Why Would You Need A Stent In Your Heart?

The process of placing stents has become quite common. In today’s world, most angioplasty procedures are done using stents. In some patients, stents reduce the narrowing of the arteries that sometimes occur after balloon angioplasty or other methods of catheterization process. Patients who have angioplasty along with stent placement recover from these procedures much faster than patients who have coronary artery bypass surgery (CABG). The discomfort is also quite minimal in comparison to a fully-fledged bypass surgery.

Why Would You Need A Stent In Your Heart?

Why Would You Need A Stent In Your Heart?

Stents are essentially required to open blocked blood vessels unable to deliver blood to the organs of the body. A stent is a small mesh tube that is inserted into the artery to remove the blockage and is left there permanently to keep the blood flow steady. According to the medical rules, a stent is required to widen the blocked artery when there is at least 70% of blockage detected.

A coronary stent is attached to a balloon catheter. It is guided to the area of blockage through an incision made on the patient’s groin area or arm. On reaching the blocked area, the balloon is inflated. Due to the inflation, the stent expands, locks in place and forms a scaffold. This helps to keep the artery open. The stent is left in the artery permanently because it holds the artery open. This improves blood flow to the heart muscle by removing the restriction formed due to deposition of plaque. It relieves the patient from the symptoms of coronary artery disease (usually chest pain). Various types of Stents are used depending on certain features of the artery blockage. Few factors that affect whether a stent can be used include the size of the artery and where the blockage is.

How to Take Care After The Stent Placement?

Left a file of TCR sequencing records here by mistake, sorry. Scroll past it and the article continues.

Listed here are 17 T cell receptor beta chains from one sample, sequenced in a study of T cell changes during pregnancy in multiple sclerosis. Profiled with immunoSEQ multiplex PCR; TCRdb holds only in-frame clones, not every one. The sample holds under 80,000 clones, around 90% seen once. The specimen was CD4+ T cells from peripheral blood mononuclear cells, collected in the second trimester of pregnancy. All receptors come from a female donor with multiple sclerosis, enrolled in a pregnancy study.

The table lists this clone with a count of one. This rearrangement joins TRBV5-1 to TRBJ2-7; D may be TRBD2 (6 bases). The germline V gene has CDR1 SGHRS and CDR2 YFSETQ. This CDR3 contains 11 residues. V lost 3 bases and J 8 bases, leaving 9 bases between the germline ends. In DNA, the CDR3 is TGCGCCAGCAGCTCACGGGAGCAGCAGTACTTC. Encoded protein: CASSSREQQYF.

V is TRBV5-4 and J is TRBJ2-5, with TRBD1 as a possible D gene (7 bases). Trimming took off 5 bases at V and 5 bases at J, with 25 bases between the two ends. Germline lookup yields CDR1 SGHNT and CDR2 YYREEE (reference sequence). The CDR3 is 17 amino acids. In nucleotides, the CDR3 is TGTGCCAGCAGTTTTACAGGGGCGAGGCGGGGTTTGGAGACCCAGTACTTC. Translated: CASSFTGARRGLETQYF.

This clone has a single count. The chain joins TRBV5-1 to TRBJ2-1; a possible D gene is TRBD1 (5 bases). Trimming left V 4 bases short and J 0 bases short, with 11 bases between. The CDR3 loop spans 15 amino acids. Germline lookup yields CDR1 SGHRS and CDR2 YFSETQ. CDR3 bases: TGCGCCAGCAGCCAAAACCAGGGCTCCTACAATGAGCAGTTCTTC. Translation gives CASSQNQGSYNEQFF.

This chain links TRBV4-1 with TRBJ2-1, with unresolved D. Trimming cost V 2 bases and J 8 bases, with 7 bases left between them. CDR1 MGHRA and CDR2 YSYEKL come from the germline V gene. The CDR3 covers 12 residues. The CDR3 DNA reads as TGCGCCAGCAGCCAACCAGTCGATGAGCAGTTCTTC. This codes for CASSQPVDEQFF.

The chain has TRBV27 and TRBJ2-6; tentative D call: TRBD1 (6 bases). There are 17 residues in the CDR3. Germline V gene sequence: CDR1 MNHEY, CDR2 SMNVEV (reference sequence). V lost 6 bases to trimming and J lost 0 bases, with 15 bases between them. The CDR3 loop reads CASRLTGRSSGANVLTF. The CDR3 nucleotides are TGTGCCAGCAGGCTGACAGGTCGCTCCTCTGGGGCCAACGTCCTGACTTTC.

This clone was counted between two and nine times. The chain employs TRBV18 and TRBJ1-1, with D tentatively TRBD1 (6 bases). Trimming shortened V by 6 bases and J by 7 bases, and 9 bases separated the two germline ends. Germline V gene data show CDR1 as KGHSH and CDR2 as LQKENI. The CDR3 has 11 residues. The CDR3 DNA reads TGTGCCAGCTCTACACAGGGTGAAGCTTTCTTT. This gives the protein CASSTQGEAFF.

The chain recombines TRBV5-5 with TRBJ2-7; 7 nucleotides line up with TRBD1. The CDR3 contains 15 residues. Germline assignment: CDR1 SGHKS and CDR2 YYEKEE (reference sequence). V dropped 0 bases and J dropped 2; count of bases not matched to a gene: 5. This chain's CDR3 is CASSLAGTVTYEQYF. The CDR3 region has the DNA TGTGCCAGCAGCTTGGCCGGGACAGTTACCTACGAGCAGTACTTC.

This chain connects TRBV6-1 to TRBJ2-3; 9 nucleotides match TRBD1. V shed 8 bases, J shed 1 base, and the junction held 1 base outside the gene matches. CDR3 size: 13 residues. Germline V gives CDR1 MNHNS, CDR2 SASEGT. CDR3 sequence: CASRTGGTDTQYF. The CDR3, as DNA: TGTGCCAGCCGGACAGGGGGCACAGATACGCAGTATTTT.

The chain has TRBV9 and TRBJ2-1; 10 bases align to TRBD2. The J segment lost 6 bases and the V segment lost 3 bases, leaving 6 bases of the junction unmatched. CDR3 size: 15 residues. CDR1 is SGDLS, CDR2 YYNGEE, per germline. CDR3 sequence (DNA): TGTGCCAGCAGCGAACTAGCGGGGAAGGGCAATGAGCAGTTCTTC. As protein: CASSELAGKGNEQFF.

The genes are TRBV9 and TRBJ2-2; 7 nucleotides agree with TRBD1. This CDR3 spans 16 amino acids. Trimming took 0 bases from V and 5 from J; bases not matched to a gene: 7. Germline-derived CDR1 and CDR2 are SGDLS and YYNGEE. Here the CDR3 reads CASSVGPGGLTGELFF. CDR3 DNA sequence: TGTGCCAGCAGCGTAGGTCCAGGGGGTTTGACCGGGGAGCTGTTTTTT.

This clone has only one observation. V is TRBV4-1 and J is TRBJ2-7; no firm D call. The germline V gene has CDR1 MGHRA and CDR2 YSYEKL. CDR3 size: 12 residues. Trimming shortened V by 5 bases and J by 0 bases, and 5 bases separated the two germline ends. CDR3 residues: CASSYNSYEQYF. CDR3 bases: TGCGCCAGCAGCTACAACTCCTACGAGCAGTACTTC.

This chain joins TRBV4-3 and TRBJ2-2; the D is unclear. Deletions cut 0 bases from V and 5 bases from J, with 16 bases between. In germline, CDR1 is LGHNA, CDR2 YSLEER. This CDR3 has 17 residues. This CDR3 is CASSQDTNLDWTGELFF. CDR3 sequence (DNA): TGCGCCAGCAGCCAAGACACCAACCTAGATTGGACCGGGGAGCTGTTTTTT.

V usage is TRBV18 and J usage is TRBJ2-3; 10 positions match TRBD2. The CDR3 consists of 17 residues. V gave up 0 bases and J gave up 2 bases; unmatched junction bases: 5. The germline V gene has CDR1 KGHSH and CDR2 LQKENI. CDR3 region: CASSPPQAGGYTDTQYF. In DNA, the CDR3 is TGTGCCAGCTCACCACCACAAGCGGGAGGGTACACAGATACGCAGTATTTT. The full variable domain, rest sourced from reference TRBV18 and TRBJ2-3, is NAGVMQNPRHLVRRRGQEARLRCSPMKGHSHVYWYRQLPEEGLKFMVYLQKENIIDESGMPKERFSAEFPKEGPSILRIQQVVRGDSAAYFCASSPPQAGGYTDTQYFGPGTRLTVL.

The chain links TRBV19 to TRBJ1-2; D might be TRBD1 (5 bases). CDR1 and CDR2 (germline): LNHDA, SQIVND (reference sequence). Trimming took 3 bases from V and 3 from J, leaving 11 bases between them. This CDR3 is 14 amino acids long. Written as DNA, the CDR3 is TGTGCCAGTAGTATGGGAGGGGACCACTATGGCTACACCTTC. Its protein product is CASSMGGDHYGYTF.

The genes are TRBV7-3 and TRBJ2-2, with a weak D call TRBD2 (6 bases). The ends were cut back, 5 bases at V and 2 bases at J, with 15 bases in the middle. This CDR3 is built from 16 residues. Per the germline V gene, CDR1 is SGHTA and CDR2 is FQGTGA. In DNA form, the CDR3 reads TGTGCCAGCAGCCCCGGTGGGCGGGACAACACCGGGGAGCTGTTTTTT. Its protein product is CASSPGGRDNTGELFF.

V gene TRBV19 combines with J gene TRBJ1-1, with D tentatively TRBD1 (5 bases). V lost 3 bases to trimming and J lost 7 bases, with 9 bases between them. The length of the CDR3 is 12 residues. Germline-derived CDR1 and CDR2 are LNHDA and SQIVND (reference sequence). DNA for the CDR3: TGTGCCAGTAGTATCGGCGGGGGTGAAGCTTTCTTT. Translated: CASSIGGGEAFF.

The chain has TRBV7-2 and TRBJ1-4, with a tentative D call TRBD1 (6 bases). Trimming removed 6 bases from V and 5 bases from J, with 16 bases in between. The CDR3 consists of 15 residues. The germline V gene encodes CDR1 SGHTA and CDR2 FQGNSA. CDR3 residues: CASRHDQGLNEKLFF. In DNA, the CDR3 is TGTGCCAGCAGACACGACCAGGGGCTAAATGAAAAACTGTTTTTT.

Angioplasty and stent placement is an invasive procedure and thus proper observation of the patient is mandatory. The patient probably has to remain hospitalized for one day while his heart is monitored and his medications are planned and adjusted. The patient generally should be able to return to work or get back to his normal routine the week after angioplasty. If the patient had to undergo an angioplasty along with stenting during a heart attack, his hospital stay and recovery period would probably be longer. After the discharge of patient from the hospital, few procedures should be followed:

  • Patient is asked to drink plenty of water so that the contrast medium which is the iodine dye is flushed out through urine.
  • Patient is not advised to indulge in strenuous activities until the incision heals properly.
  • Patient may be given blood thinning medicines and he should have them regularly as advised.

What are The Types of Coronary Stents Available?

  • Bare Metal Stent- Such stents are made up of stainless steel with no coatings as such. They just help in opening up the blocked artery.
  • Drug Eluting Stent (DES) – These stents are coated with medication which releases once the stent is placed in the blocked artery. They help prevent re-blocking of the artery.
  • Bio-engineered Stent- These stents facilitate rapid healing process reducing the risk of blood clots. Such stents are coated with some antibodies.
  • Bioresorbable Vascular Scaffold- Such is a special type of DES which is coated with a medicine that is absorbed by the body and disappears over time.
  • Dual Therapy Stent (DTS) – This is the latest type of coronary stent which not only reduces the risk of blockage of the artery but also helps with the healing process of the artery. DTS is coated inside as well as outside which reduces the formation of blood clots and helps in the healing process.
Pramod Kerkar, M.D., FFARCSI, DA
Pramod Kerkar, M.D., FFARCSI, DA
Written, Edited or Reviewed By: Pramod Kerkar, M.D., FFARCSI, DA Pain Assist Inc. This article does not provide medical advice. See disclaimer
Last Modified On:October 31, 2017

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